Juvenile Justice System

The juvenile justice system is very different than the adult justice system, but our Sacramento lawyers are astute in both justice systems. The system is mainly governed by the Welfare and Institutions Code and the Penal Code. The accused is not a defendant but instead the term "minor" is used. The charging document is not a complaint or information but rather a "petition." Minors do not plead guilty, no contest, or not guilty, but instead they "admit" or "deny." If the matter is not resolved at an early settlement conference, it will be set for a "jurisdictional hearing," the term used for a trial. If the minor is found to have committed the offense charged in the petition, the court, not a jury, will "sustain" the petition after which it will generally hold a "dispositional hearing," the term used for a sentencing hearing.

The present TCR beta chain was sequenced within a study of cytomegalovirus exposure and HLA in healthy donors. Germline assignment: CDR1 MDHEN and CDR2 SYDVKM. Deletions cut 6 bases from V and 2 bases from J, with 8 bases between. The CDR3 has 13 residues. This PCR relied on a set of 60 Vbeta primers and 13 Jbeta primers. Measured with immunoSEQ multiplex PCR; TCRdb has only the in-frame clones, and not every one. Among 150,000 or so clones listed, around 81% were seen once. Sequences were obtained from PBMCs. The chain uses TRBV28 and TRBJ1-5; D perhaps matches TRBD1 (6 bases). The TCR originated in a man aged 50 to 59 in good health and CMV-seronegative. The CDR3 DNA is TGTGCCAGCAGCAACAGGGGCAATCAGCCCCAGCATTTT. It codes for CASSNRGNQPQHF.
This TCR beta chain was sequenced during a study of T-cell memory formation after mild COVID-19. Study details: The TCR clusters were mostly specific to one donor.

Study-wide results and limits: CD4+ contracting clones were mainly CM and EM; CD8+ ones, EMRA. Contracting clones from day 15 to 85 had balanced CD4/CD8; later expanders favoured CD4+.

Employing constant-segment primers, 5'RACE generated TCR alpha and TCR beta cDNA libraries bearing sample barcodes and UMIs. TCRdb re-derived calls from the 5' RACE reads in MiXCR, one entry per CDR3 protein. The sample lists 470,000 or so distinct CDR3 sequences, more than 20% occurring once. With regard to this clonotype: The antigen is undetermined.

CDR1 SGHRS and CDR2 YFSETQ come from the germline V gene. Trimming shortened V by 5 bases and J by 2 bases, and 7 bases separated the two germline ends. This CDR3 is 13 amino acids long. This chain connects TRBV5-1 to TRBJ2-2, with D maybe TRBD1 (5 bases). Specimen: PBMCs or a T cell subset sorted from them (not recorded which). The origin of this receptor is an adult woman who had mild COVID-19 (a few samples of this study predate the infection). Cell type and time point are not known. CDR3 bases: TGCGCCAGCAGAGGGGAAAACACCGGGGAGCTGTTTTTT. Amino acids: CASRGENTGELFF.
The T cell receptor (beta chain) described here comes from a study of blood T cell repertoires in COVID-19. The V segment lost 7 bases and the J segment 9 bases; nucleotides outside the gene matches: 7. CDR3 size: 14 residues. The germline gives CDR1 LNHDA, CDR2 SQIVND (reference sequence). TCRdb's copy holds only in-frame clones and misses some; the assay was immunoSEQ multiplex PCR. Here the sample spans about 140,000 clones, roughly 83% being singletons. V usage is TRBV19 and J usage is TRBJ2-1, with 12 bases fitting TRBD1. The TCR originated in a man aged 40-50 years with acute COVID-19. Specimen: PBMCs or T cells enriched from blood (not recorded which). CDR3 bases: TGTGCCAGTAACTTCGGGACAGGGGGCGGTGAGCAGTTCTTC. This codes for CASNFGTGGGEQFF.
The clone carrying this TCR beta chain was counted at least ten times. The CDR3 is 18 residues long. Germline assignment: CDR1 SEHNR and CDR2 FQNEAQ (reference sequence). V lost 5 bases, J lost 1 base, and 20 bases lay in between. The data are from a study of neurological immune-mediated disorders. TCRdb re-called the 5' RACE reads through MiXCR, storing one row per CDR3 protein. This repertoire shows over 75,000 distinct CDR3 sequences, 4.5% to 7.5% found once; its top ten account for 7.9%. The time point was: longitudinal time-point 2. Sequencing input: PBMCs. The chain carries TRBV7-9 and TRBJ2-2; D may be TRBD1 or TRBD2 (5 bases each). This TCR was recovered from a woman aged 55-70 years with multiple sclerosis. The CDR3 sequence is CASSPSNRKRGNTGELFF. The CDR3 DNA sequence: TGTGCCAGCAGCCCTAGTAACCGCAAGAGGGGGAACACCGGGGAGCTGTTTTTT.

Because the juvenile criminal justice system has rehabilitation as one of its main goals, when it comes to the "disposition," judges will take into account what is best for the minor. Dispositions can vary from a few hours of community service all the way to a commitment to the Division of Juvenile Justice (formerly known as the California Youth Authority), the equivalent of prison in the adult system.